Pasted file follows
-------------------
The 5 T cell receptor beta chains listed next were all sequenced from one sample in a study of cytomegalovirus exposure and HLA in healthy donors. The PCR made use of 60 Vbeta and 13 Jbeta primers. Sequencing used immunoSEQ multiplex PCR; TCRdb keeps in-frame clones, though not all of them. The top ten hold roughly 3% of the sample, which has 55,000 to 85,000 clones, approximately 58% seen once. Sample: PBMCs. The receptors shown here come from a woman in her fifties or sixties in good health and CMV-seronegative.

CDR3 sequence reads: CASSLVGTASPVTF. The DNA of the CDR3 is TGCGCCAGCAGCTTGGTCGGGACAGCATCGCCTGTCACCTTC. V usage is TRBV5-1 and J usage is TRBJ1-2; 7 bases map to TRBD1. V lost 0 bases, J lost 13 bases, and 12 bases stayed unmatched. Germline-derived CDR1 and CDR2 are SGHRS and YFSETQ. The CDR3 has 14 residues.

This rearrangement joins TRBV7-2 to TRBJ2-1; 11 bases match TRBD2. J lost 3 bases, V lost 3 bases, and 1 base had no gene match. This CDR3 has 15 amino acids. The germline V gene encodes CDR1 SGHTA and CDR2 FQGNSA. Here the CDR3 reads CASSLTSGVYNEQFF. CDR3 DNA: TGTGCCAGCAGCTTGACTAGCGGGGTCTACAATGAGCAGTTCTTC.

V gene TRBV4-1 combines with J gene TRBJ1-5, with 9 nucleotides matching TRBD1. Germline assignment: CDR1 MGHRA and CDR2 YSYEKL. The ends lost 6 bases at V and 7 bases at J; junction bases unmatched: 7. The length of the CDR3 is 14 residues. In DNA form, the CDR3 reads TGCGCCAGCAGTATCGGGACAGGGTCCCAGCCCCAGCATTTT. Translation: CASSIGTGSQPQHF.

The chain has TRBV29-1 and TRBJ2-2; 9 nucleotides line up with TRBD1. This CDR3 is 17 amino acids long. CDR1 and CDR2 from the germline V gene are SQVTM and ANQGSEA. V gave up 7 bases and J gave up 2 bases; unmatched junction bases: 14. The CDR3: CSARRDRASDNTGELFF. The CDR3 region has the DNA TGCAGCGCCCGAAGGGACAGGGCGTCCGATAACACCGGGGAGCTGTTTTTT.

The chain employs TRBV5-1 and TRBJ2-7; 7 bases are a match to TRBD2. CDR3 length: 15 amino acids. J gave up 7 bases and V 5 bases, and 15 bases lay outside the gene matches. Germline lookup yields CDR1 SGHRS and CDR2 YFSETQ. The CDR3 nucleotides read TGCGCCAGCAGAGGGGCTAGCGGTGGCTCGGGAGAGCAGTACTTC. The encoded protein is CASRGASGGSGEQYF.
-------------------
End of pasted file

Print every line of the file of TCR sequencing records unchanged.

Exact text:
The 5 T cell receptor beta chains listed next were all sequenced from one sample in a study of cytomegalovirus exposure and HLA in healthy donors. The PCR made use of 60 Vbeta and 13 Jbeta primers. Sequencing used immunoSEQ multiplex PCR; TCRdb keeps in-frame clones, though not all of them. The top ten hold roughly 3% of the sample, which has 55,000 to 85,000 clones, approximately 58% seen once. Sample: PBMCs. The receptors shown here come from a woman in her fifties or sixties in good health and CMV-seronegative.

CDR3 sequence reads: CASSLVGTASPVTF. The DNA of the CDR3 is TGCGCCAGCAGCTTGGTCGGGACAGCATCGCCTGTCACCTTC. V usage is TRBV5-1 and J usage is TRBJ1-2; 7 bases map to TRBD1. V lost 0 bases, J lost 13 bases, and 12 bases stayed unmatched. Germline-derived CDR1 and CDR2 are SGHRS and YFSETQ. The CDR3 has 14 residues.

This rearrangement joins TRBV7-2 to TRBJ2-1; 11 bases match TRBD2. J lost 3 bases, V lost 3 bases, and 1 base had no gene match. This CDR3 has 15 amino acids. The germline V gene encodes CDR1 SGHTA and CDR2 FQGNSA. Here the CDR3 reads CASSLTSGVYNEQFF. CDR3 DNA: TGTGCCAGCAGCTTGACTAGCGGGGTCTACAATGAGCAGTTCTTC.

V gene TRBV4-1 combines with J gene TRBJ1-5, with 9 nucleotides matching TRBD1. Germline assignment: CDR1 MGHRA and CDR2 YSYEKL. The ends lost 6 bases at V and 7 bases at J; junction bases unmatched: 7. The length of the CDR3 is 14 residues. In DNA form, the CDR3 reads TGCGCCAGCAGTATCGGGACAGGGTCCCAGCCCCAGCATTTT. Translation: CASSIGTGSQPQHF.

The chain has TRBV29-1 and TRBJ2-2; 9 nucleotides line up with TRBD1. This CDR3 is 17 amino acids long. CDR1 and CDR2 from the germline V gene are SQVTM and ANQGSEA. V gave up 7 bases and J gave up 2 bases; unmatched junction bases: 14. The CDR3: CSARRDRASDNTGELFF. The CDR3 region has the DNA TGCAGCGCCCGAAGGGACAGGGCGTCCGATAACACCGGGGAGCTGTTTTTT.

The chain employs TRBV5-1 and TRBJ2-7; 7 bases are a match to TRBD2. CDR3 length: 15 amino acids. J gave up 7 bases and V 5 bases, and 15 bases lay outside the gene matches. Germline lookup yields CDR1 SGHRS and CDR2 YFSETQ. The CDR3 nucleotides read TGCGCCAGCAGAGGGGCTAGCGGTGGCTCGGGAGAGCAGTACTTC. The encoded protein is CASRGASGGSGEQYF.